1. Designers show interest in developer perspective
Don’t hide behind your creative borders. Go out on the web and see what you can really do with your prototype. Read about the possibilities developers can give you and then show your interest by asking questions and going into the conversation. You don’t necessarily have to have a developer background to talk about challenges or solutions and then make a developer feel you care about the technical elaboration of your prototype.
2. Keep communicating
Schedule weekly talks with the dev team, share your design from the very beginning of your process and explain your thinking pattern with the entire team. Go into conversation whenever you feel that you’ve successfully stepped outside your creative comfort zone, and be open to finding a compromise together when needed. This will create a shared positively energized motivation.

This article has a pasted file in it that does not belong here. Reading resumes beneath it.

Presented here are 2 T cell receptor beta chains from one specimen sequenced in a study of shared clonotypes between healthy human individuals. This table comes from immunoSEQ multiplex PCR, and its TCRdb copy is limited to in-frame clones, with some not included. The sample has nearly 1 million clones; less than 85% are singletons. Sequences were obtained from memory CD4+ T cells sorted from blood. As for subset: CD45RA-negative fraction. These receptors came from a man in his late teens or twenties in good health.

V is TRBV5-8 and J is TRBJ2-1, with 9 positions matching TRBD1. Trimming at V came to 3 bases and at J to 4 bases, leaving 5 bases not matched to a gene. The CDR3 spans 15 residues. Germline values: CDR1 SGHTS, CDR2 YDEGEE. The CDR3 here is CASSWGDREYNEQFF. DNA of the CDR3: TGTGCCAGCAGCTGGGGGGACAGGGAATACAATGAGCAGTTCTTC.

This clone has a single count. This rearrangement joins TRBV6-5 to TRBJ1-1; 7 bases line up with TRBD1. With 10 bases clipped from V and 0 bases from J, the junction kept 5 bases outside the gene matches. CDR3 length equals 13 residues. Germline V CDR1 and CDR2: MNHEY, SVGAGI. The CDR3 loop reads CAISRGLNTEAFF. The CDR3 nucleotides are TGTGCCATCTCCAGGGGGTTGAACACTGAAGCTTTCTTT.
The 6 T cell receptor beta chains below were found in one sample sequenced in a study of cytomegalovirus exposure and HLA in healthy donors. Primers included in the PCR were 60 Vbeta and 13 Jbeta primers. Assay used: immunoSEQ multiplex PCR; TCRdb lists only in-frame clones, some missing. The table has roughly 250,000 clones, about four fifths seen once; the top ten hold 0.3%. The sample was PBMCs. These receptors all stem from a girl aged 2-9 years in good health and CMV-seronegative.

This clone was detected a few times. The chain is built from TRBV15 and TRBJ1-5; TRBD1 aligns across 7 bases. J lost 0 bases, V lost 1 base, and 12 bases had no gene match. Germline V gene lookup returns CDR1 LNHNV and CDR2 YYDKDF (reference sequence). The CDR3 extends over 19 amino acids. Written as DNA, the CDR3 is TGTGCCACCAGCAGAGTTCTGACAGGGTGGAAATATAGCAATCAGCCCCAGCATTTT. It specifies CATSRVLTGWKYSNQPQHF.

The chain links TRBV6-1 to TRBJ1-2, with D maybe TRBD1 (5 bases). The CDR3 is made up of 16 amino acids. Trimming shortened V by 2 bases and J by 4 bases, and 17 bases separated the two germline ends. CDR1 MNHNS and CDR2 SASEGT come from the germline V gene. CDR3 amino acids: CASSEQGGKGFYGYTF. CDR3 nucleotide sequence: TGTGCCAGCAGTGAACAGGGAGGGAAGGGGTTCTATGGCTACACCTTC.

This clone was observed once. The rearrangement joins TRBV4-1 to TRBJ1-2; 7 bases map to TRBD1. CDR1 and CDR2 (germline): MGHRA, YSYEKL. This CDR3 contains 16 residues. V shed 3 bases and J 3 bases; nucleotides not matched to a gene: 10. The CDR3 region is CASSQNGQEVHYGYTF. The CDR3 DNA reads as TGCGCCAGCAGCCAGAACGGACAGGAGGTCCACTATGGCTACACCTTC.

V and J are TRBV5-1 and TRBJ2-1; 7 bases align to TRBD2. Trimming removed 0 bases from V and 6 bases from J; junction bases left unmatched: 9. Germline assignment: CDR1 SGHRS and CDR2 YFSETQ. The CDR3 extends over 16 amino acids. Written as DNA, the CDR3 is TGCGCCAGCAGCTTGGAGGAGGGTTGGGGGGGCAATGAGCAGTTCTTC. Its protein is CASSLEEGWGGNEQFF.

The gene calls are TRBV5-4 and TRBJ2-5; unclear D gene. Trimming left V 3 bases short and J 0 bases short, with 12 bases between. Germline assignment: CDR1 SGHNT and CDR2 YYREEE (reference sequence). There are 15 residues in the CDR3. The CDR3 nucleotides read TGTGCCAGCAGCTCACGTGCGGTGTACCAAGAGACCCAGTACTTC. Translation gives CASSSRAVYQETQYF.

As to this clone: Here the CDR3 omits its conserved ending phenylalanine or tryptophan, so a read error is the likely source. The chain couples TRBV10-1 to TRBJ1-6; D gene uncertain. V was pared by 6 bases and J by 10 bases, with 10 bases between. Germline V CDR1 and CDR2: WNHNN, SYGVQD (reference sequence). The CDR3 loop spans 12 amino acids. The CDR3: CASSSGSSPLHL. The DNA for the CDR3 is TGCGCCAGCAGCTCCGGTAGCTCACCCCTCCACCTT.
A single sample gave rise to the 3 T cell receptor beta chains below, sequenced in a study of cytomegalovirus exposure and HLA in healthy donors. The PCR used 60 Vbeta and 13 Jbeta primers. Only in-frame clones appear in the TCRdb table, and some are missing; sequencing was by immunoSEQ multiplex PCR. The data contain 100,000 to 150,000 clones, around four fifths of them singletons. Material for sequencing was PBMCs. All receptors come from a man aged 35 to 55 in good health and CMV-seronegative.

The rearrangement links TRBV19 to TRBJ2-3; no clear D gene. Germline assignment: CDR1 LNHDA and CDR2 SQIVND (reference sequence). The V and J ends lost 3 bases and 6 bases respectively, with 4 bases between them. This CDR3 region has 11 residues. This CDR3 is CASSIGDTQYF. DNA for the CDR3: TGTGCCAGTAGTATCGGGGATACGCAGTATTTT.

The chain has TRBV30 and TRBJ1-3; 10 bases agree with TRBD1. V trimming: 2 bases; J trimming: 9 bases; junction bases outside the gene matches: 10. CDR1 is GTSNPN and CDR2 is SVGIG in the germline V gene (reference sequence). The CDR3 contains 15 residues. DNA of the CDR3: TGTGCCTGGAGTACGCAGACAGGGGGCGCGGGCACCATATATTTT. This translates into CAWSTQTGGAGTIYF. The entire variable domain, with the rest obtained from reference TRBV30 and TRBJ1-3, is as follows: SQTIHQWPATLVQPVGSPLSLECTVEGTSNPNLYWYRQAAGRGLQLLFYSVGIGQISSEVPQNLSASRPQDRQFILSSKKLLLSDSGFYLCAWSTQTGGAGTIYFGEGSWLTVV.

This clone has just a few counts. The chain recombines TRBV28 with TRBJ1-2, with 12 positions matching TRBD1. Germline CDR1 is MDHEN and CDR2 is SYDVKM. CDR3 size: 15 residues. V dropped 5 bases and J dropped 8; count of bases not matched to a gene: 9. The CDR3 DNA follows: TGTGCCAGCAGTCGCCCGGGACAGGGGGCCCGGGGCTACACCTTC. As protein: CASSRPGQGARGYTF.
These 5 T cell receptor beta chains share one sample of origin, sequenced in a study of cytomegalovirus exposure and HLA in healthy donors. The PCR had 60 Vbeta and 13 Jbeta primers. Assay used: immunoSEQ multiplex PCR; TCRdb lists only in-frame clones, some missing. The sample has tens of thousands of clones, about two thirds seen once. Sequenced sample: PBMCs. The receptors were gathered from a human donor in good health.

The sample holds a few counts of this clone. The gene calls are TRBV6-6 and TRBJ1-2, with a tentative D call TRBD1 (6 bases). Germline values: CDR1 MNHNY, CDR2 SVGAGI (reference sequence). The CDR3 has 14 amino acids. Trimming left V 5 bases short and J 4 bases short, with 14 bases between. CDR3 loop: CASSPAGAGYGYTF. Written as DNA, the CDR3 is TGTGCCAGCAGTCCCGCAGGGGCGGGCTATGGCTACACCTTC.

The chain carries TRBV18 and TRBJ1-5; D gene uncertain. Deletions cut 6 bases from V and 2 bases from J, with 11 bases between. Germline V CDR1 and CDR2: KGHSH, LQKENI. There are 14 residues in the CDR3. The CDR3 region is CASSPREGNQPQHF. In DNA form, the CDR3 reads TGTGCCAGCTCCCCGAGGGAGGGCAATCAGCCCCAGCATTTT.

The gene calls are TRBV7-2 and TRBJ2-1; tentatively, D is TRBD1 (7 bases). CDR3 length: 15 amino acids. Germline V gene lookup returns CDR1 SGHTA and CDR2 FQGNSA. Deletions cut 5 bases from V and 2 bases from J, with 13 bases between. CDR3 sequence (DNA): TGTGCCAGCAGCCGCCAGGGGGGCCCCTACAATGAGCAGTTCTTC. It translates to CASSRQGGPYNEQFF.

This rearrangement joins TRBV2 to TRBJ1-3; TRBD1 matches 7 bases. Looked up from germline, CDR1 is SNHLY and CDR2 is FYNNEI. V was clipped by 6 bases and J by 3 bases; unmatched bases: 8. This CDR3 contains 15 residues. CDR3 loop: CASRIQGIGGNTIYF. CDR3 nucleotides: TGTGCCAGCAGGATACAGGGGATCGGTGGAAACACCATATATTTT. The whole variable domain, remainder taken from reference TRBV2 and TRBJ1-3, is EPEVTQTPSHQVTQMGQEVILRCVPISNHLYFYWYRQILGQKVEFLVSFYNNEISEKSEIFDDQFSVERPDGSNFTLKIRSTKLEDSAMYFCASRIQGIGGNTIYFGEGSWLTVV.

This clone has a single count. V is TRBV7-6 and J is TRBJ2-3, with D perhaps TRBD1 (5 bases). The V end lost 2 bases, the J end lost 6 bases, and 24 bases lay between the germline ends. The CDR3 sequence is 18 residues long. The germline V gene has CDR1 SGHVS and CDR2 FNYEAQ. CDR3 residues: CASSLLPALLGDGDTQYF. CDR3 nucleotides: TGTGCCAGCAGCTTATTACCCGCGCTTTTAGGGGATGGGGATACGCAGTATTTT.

3. Comment every detail in your prototype
As important as good communication is, be sure that you not only share information verbally but also tend to document important design notes directly into your prototype. Nowadays, modern design software has great comment functionalities implemented, which you can even extend with some tagging possibilities so that you can link different people to different remarks.
4. Make devs understand the importance of stable UX/UI
Not only end users benefit from a good UX, it can also save developers a lot of time at the end of the ride. If we would for example deliver a website without keeping a tight focus on UX choices from the start, clients may find out that users show a different behavior than expected. This can really cause a ton load of stress between all parties involved. Apart from all that a good UX will also provide easier conversations between the teams and clients, as there will be solid reasons behind choices made by a designer.